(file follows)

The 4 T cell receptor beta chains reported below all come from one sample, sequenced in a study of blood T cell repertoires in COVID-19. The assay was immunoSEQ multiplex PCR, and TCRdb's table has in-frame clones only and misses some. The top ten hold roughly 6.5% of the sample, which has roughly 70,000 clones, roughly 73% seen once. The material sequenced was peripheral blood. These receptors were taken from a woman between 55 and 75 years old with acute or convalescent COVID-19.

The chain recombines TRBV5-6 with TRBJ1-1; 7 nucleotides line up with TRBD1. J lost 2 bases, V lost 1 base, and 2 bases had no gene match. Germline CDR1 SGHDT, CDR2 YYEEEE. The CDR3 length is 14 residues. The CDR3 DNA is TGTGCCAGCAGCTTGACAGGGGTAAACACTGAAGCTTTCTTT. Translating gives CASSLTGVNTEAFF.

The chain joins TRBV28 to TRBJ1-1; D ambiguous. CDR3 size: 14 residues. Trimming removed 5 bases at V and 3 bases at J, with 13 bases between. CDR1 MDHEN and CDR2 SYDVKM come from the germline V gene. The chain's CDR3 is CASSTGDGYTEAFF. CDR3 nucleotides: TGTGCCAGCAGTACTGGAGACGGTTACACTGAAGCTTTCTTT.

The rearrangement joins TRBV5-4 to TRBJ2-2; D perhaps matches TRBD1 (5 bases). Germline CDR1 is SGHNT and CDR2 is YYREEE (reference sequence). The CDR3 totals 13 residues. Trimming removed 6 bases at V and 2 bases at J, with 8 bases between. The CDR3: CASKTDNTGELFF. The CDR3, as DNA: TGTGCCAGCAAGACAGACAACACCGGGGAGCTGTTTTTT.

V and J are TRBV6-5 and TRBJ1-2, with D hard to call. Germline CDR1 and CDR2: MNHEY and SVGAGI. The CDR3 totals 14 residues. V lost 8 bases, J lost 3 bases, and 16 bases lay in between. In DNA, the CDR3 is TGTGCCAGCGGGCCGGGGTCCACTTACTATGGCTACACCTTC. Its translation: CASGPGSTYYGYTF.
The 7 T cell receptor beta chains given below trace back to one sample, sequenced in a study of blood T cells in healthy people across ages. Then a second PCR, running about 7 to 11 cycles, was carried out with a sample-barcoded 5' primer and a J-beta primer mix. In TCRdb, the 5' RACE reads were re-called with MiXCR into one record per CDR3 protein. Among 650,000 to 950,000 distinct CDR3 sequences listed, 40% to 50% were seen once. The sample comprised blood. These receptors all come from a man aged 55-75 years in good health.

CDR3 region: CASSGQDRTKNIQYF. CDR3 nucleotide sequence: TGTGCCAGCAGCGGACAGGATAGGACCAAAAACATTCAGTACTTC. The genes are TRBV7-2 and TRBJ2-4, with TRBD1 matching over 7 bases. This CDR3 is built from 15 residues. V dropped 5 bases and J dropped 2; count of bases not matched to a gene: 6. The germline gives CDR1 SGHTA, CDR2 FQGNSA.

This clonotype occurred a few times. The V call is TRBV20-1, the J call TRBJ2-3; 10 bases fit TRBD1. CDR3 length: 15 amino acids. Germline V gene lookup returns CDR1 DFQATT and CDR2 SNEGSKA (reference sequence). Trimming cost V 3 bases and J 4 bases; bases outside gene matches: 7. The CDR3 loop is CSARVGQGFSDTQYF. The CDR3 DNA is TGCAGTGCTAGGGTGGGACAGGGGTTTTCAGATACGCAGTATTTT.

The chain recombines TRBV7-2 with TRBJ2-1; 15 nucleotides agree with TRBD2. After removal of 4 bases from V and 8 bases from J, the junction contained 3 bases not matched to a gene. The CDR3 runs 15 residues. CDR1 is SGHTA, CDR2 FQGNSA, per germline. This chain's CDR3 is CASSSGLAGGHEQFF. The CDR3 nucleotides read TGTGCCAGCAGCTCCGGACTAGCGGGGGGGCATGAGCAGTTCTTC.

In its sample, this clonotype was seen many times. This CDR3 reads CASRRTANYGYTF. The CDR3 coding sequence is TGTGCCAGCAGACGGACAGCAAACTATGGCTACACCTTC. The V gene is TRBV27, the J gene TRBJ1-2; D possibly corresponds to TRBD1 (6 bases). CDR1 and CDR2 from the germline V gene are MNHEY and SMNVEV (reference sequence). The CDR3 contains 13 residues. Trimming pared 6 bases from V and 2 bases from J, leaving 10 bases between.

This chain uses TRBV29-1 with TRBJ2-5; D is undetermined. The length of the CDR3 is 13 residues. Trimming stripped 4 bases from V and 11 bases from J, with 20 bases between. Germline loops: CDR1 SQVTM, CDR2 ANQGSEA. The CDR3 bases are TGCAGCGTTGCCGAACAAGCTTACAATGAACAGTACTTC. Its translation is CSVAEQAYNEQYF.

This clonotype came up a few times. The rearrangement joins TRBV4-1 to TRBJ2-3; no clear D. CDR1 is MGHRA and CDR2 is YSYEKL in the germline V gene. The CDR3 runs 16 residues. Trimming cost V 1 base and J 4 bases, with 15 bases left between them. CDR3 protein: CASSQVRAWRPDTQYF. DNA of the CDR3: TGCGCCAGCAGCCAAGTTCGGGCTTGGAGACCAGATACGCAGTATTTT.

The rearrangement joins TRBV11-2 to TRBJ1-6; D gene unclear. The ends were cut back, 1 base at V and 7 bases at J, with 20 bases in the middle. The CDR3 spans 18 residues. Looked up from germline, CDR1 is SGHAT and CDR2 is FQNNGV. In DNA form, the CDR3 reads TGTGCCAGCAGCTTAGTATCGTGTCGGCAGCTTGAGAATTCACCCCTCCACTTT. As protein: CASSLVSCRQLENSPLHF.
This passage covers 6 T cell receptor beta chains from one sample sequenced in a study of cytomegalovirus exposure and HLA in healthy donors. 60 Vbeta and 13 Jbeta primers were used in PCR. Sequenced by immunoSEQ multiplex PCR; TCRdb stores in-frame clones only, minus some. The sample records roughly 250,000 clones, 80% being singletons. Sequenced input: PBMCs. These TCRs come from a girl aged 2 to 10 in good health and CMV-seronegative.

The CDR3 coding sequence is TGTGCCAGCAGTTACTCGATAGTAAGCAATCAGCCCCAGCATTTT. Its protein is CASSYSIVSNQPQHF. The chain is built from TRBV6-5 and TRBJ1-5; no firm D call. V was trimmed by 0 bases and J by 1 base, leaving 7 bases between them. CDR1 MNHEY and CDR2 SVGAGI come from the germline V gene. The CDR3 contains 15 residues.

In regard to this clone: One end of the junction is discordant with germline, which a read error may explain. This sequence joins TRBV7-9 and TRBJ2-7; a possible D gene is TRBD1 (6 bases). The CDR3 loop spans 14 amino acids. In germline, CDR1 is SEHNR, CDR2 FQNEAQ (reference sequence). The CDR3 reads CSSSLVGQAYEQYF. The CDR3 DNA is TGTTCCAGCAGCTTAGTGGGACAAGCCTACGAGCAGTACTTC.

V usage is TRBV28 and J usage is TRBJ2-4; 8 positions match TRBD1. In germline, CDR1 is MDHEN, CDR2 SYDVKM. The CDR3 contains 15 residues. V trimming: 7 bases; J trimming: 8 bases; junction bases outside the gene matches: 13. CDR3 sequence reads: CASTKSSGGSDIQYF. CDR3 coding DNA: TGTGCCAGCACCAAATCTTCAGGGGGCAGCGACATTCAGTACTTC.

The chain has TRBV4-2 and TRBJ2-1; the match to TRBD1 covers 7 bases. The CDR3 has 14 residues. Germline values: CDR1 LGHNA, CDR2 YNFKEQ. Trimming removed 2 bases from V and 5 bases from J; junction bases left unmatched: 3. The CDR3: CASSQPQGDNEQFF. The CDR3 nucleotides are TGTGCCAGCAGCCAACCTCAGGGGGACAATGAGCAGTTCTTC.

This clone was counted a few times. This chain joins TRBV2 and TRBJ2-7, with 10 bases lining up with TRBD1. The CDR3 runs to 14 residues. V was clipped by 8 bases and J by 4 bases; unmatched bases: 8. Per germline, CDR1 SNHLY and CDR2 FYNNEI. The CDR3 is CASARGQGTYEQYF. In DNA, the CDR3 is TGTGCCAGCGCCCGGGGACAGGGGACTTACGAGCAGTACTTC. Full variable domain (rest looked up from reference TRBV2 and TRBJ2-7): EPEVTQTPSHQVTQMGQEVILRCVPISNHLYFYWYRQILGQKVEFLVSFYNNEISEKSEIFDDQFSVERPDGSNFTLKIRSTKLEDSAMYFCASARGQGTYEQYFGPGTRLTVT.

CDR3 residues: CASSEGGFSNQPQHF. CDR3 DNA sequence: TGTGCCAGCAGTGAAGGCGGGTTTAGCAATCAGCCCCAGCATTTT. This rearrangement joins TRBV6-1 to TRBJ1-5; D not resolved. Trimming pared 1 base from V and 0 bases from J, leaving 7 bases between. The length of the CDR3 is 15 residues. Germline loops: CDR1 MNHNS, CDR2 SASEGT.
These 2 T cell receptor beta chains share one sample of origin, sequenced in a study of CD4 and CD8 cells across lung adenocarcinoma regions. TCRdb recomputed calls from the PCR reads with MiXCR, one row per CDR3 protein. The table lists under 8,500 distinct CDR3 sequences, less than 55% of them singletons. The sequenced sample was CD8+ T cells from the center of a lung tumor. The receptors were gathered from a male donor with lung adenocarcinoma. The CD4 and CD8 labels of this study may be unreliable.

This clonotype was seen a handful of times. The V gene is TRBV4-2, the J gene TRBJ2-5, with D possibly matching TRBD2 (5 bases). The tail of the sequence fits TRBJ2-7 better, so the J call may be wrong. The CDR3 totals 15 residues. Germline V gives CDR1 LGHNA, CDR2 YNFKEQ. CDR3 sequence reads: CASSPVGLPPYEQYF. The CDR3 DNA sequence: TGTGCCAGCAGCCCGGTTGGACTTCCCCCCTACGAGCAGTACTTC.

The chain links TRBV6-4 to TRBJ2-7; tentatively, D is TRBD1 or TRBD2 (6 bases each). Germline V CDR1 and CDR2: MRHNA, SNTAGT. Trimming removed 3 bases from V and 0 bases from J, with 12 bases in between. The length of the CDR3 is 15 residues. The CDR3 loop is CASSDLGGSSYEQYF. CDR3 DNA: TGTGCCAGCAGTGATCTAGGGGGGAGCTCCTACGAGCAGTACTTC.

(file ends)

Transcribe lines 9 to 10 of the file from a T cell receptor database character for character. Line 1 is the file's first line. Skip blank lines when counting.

The chain recombines TRBV7-2 with TRBJ2-1; 15 nucleotides agree with TRBD2. After removal of 4 bases from V and 8 bases from J, the junction contained 3 bases not matched to a gene. The CDR3 runs 15 residues. CDR1 is SGHTA, CDR2 FQGNSA, per germline. This chain's CDR3 is CASSSGLAGGHEQFF. The CDR3 nucleotides read TGTGCCAGCAGCTCCGGACTAGCGGGGGGGCATGAGCAGTTCTTC.

In its sample, this clonotype was seen many times. This CDR3 reads CASRRTANYGYTF. The CDR3 coding sequence is TGTGCCAGCAGACGGACAGCAAACTATGGCTACACCTTC. The V gene is TRBV27, the J gene TRBJ1-2; D possibly corresponds to TRBD1 (6 bases). CDR1 and CDR2 from the germline V gene are MNHEY and SMNVEV (reference sequence). The CDR3 contains 13 residues. Trimming pared 6 bases from V and 2 bases from J, leaving 10 bases between.